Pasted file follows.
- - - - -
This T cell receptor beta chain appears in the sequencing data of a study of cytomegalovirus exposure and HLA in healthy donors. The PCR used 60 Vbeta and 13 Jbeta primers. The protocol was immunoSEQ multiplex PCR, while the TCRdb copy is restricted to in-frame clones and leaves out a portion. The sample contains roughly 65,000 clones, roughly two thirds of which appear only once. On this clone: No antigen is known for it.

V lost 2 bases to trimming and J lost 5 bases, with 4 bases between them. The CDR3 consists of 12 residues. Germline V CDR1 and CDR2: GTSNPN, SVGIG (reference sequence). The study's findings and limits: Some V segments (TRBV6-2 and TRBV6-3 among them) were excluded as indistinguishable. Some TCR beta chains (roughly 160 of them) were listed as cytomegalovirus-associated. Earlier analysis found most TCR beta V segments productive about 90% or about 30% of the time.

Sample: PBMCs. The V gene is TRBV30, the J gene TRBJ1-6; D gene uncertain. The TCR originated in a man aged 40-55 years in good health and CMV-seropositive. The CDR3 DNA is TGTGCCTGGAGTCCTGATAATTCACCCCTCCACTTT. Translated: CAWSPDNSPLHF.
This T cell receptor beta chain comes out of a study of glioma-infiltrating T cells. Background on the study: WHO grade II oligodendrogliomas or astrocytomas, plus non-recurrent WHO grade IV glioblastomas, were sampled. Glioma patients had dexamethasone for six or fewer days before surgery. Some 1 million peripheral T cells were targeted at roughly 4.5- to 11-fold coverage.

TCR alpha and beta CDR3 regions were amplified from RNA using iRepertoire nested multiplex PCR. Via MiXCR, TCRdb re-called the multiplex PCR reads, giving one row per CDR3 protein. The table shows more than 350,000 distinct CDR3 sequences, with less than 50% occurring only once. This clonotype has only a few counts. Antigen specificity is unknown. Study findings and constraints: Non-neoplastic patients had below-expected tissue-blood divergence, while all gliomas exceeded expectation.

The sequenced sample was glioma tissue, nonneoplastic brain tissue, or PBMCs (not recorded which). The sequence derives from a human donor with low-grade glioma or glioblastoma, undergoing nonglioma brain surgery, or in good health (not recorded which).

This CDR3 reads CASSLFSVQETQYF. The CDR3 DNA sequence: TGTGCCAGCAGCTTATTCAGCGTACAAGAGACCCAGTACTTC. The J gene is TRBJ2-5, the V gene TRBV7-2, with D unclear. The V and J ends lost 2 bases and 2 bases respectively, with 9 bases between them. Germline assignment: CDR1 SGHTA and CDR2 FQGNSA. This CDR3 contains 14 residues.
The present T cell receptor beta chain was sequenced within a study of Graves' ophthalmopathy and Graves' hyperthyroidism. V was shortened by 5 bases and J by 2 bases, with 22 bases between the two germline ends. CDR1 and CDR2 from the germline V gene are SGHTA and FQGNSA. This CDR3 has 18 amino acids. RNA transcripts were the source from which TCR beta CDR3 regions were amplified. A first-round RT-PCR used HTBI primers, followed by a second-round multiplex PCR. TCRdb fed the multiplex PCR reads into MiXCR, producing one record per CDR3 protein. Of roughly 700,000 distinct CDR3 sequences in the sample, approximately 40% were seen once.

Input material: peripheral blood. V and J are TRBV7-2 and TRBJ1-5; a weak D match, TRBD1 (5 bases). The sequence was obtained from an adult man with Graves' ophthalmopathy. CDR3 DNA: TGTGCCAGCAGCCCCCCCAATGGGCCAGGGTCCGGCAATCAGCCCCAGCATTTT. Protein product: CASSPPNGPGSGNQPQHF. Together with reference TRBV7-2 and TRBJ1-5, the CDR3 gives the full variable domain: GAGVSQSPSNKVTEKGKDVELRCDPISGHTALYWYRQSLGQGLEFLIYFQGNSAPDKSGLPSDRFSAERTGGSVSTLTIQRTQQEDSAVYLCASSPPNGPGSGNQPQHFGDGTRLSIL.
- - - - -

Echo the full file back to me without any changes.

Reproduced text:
This T cell receptor beta chain appears in the sequencing data of a study of cytomegalovirus exposure and HLA in healthy donors. The PCR used 60 Vbeta and 13 Jbeta primers. The protocol was immunoSEQ multiplex PCR, while the TCRdb copy is restricted to in-frame clones and leaves out a portion. The sample contains roughly 65,000 clones, roughly two thirds of which appear only once. On this clone: No antigen is known for it.

V lost 2 bases to trimming and J lost 5 bases, with 4 bases between them. The CDR3 consists of 12 residues. Germline V CDR1 and CDR2: GTSNPN, SVGIG (reference sequence). The study's findings and limits: Some V segments (TRBV6-2 and TRBV6-3 among them) were excluded as indistinguishable. Some TCR beta chains (roughly 160 of them) were listed as cytomegalovirus-associated. Earlier analysis found most TCR beta V segments productive about 90% or about 30% of the time.

Sample: PBMCs. The V gene is TRBV30, the J gene TRBJ1-6; D gene uncertain. The TCR originated in a man aged 40-55 years in good health and CMV-seropositive. The CDR3 DNA is TGTGCCTGGAGTCCTGATAATTCACCCCTCCACTTT. Translated: CAWSPDNSPLHF.
This T cell receptor beta chain comes out of a study of glioma-infiltrating T cells. Background on the study: WHO grade II oligodendrogliomas or astrocytomas, plus non-recurrent WHO grade IV glioblastomas, were sampled. Glioma patients had dexamethasone for six or fewer days before surgery. Some 1 million peripheral T cells were targeted at roughly 4.5- to 11-fold coverage.

TCR alpha and beta CDR3 regions were amplified from RNA using iRepertoire nested multiplex PCR. Via MiXCR, TCRdb re-called the multiplex PCR reads, giving one row per CDR3 protein. The table shows more than 350,000 distinct CDR3 sequences, with less than 50% occurring only once. This clonotype has only a few counts. Antigen specificity is unknown. Study findings and constraints: Non-neoplastic patients had below-expected tissue-blood divergence, while all gliomas exceeded expectation.

The sequenced sample was glioma tissue, nonneoplastic brain tissue, or PBMCs (not recorded which). The sequence derives from a human donor with low-grade glioma or glioblastoma, undergoing nonglioma brain surgery, or in good health (not recorded which).

This CDR3 reads CASSLFSVQETQYF. The CDR3 DNA sequence: TGTGCCAGCAGCTTATTCAGCGTACAAGAGACCCAGTACTTC. The J gene is TRBJ2-5, the V gene TRBV7-2, with D unclear. The V and J ends lost 2 bases and 2 bases respectively, with 9 bases between them. Germline assignment: CDR1 SGHTA and CDR2 FQGNSA. This CDR3 contains 14 residues.
The present T cell receptor beta chain was sequenced within a study of Graves' ophthalmopathy and Graves' hyperthyroidism. V was shortened by 5 bases and J by 2 bases, with 22 bases between the two germline ends. CDR1 and CDR2 from the germline V gene are SGHTA and FQGNSA. This CDR3 has 18 amino acids. RNA transcripts were the source from which TCR beta CDR3 regions were amplified. A first-round RT-PCR used HTBI primers, followed by a second-round multiplex PCR. TCRdb fed the multiplex PCR reads into MiXCR, producing one record per CDR3 protein. Of roughly 700,000 distinct CDR3 sequences in the sample, approximately 40% were seen once.

Input material: peripheral blood. V and J are TRBV7-2 and TRBJ1-5; a weak D match, TRBD1 (5 bases). The sequence was obtained from an adult man with Graves' ophthalmopathy. CDR3 DNA: TGTGCCAGCAGCCCCCCCAATGGGCCAGGGTCCGGCAATCAGCCCCAGCATTTT. Protein product: CASSPPNGPGSGNQPQHF. Together with reference TRBV7-2 and TRBJ1-5, the CDR3 gives the full variable domain: GAGVSQSPSNKVTEKGKDVELRCDPISGHTALYWYRQSLGQGLEFLIYFQGNSAPDKSGLPSDRFSAERTGGSVSTLTIQRTQQEDSAVYLCASSPPNGPGSGNQPQHFGDGTRLSIL.